The Metropolitan Museum of Art (the “Met”) in New York City is currently holding an exhibition of art in Chinese culture entitled Children to Immortals: Figural Representations in Chinese Art. More than 120 objects from Chinese history are up for display.
“Conveying a person’s inner spirit (chuanshen) is the central aspect of figural representation in Chinese art. Rather than prioritizing accurate anatomical renderings, artists sought to capture the “life energy” of their subjects. This exhibition explores sophisticated decorative arts that depict figures dating to late imperial China, from the Song (960-1279) to the Qing (1644-1911) dynasties. Over this thousand-year period, images of humans, legendary figures, and immortals frequently appeared,” according to the Met.
The first gallery showcases artwork relating to children and their activities. In ancient China, children were considered symbols of purity, a version of how human beings “should have been.” The people of those times also saw it a good fortune to have as many children as possible. Hence, many of the ancient Chinese art depicts children doing various kinds of activities.
One silk tapestry on display shows kids engaged in archery, falconry, boating, fishing, playing musical instruments, reading, riding horses, and flying kites. Almost 83 boys are depicted in the tapestry that belongs to the Qing Dynasty era. The exhibition also showcases the sculpture of a sitting boy.
“This plump male child is a rare example of secular figural sculpture from the Song Dynasty. It was made at a moment when Song sculpture reached a pinnacle of naturalism. Song historical texts and archaeological discoveries indicate that this type of pottery doll (nihai’er), elaborately dressed with real clothes and jewelry, was made for the Qixi Festival (the seventh day of the seventh lunar month) and kept in people’s homes to express the wish for many male children,” according to Tiffani K Pan (Medium).
Idealized daily life
The second gallery contains objects that display an idealized version of ancient Chinese daily life, legends, and historical novels. One work is a porcelain dish with a painting that shows a scholar sitting content beneath a tree.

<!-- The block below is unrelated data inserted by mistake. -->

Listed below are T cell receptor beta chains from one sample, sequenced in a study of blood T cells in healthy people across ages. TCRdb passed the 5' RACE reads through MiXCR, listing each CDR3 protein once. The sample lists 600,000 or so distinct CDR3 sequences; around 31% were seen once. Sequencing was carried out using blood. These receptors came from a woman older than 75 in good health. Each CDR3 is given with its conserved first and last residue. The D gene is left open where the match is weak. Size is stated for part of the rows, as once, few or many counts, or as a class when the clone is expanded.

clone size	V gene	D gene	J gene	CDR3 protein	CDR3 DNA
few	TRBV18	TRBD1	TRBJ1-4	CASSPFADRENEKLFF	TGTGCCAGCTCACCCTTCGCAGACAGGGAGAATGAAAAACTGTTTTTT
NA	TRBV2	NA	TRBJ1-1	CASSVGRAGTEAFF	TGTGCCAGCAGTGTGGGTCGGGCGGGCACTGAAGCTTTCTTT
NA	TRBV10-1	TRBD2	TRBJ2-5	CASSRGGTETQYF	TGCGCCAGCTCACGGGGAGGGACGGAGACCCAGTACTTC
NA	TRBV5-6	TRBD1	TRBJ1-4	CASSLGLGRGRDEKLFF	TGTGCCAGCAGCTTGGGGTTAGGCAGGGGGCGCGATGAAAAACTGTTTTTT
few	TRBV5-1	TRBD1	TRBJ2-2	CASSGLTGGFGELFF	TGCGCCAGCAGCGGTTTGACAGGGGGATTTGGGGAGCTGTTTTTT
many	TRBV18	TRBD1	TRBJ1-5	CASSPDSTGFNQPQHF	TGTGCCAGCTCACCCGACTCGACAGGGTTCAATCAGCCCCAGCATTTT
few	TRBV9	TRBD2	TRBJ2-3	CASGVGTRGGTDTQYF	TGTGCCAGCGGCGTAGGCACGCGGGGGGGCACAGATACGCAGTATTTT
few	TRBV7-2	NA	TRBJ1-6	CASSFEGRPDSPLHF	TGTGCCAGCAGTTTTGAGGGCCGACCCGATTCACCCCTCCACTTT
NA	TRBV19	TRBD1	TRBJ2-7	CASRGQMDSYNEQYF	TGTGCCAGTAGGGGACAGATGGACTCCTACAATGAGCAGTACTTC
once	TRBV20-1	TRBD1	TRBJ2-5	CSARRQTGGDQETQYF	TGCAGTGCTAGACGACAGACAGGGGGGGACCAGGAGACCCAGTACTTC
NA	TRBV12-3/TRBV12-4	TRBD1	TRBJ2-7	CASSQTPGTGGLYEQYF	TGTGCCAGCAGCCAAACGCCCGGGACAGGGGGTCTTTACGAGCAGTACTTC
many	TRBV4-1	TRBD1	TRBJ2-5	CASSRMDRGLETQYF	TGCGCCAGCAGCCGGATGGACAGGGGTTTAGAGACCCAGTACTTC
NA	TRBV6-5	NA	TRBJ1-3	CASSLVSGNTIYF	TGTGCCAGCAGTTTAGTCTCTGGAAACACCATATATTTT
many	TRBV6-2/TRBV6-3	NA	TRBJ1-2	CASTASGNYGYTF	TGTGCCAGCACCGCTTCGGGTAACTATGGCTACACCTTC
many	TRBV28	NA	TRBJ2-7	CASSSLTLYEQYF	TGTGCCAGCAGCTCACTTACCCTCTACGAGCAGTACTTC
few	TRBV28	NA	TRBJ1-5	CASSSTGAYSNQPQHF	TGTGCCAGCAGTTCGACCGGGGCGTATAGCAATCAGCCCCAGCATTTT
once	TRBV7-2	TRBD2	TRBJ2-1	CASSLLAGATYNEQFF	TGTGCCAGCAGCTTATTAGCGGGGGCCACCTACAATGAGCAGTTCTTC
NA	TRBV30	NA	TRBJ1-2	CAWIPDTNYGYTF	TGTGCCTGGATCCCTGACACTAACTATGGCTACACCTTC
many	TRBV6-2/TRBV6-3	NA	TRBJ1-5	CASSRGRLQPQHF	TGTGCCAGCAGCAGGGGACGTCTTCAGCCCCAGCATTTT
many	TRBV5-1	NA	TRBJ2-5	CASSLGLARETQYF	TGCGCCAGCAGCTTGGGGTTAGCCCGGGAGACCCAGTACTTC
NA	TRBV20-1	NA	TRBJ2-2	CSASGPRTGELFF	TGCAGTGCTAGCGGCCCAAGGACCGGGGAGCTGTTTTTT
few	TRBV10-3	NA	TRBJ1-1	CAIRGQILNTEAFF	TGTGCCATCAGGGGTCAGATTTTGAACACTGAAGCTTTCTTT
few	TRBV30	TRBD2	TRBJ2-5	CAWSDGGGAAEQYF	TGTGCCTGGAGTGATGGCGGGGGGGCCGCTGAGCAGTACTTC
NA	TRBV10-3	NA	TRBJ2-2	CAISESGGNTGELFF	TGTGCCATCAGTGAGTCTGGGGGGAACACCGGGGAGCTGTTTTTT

Another porcelain shows women conveying their affection toward a young scholar by throwing fruits at him. Other artworks show people admiring the moon in autumn, the flowers in spring, strolling through beautiful gardens, relishing the four arts, and tasting tea.
The third gallery showcases religious themes, especially from Buddhism and Daoism. One visually stunning work from the Ming Dynasty (1368-1644) shows the Buddha reaching nirvana while being surrounded by eight disciples or arhats. While the Buddha’s expression is serene, the disciples are clearly feeling an immense sorrow. Sculptures of ancient Daoist philosopher Laozi and the Eight immortals can also be seen at the exhibition.
“Such religious works of figural representation reflected the traditional customs and beliefs of the people at the time, who valued purity, faith, and virtue. In different artistic mediums, from paintings to jade artifacts, ancient peoples imbued their spirit of piety, self-cultivation, and pursuit of higher wisdom,” according to The Epoch Times.
The exhibition, which began on August 9, 2018, is expected to continue well into next year until February 23, 2020. However, since the artifacts are very old, they will be exhibited in two rotations so as to avoid damage from over-exposure to light. The first rotation ends on May 26, 2019, while the second rotation begins a few days later on June 1, 2019.